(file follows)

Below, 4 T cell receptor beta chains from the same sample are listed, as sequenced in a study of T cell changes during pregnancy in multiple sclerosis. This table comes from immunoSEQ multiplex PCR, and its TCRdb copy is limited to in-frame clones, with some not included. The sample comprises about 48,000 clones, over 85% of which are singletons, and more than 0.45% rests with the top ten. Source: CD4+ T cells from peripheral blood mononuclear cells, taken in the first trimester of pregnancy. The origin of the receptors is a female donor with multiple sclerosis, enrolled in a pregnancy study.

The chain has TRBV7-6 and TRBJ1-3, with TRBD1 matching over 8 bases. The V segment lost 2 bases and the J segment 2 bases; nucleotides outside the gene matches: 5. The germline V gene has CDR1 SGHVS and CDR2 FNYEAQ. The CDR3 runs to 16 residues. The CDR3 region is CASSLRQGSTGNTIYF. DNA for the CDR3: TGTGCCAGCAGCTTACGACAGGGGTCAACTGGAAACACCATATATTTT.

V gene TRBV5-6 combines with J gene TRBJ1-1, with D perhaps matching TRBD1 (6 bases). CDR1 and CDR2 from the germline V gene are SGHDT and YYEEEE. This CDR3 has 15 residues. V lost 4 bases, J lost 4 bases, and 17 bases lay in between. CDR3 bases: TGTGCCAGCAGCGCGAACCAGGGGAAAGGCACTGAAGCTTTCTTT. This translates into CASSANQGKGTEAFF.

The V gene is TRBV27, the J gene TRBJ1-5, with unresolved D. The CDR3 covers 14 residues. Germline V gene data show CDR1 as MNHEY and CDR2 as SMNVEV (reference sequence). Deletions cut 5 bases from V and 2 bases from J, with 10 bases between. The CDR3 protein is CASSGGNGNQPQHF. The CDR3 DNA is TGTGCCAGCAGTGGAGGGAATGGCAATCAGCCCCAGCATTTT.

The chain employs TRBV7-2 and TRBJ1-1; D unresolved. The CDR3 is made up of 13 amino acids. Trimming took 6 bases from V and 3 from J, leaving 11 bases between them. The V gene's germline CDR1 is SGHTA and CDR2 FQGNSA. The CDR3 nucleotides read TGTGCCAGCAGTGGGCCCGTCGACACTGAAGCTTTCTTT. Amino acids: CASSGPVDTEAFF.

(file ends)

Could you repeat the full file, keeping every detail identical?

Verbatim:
Below, 4 T cell receptor beta chains from the same sample are listed, as sequenced in a study of T cell changes during pregnancy in multiple sclerosis. This table comes from immunoSEQ multiplex PCR, and its TCRdb copy is limited to in-frame clones, with some not included. The sample comprises about 48,000 clones, over 85% of which are singletons, and more than 0.45% rests with the top ten. Source: CD4+ T cells from peripheral blood mononuclear cells, taken in the first trimester of pregnancy. The origin of the receptors is a female donor with multiple sclerosis, enrolled in a pregnancy study.

The chain has TRBV7-6 and TRBJ1-3, with TRBD1 matching over 8 bases. The V segment lost 2 bases and the J segment 2 bases; nucleotides outside the gene matches: 5. The germline V gene has CDR1 SGHVS and CDR2 FNYEAQ. The CDR3 runs to 16 residues. The CDR3 region is CASSLRQGSTGNTIYF. DNA for the CDR3: TGTGCCAGCAGCTTACGACAGGGGTCAACTGGAAACACCATATATTTT.

V gene TRBV5-6 combines with J gene TRBJ1-1, with D perhaps matching TRBD1 (6 bases). CDR1 and CDR2 from the germline V gene are SGHDT and YYEEEE. This CDR3 has 15 residues. V lost 4 bases, J lost 4 bases, and 17 bases lay in between. CDR3 bases: TGTGCCAGCAGCGCGAACCAGGGGAAAGGCACTGAAGCTTTCTTT. This translates into CASSANQGKGTEAFF.

The V gene is TRBV27, the J gene TRBJ1-5, with unresolved D. The CDR3 covers 14 residues. Germline V gene data show CDR1 as MNHEY and CDR2 as SMNVEV (reference sequence). Deletions cut 5 bases from V and 2 bases from J, with 10 bases between. The CDR3 protein is CASSGGNGNQPQHF. The CDR3 DNA is TGTGCCAGCAGTGGAGGGAATGGCAATCAGCCCCAGCATTTT.

The chain employs TRBV7-2 and TRBJ1-1; D unresolved. The CDR3 is made up of 13 amino acids. Trimming took 6 bases from V and 3 from J, leaving 11 bases between them. The V gene's germline CDR1 is SGHTA and CDR2 FQGNSA. The CDR3 nucleotides read TGTGCCAGCAGTGGGCCCGTCGACACTGAAGCTTTCTTT. Amino acids: CASSGPVDTEAFF.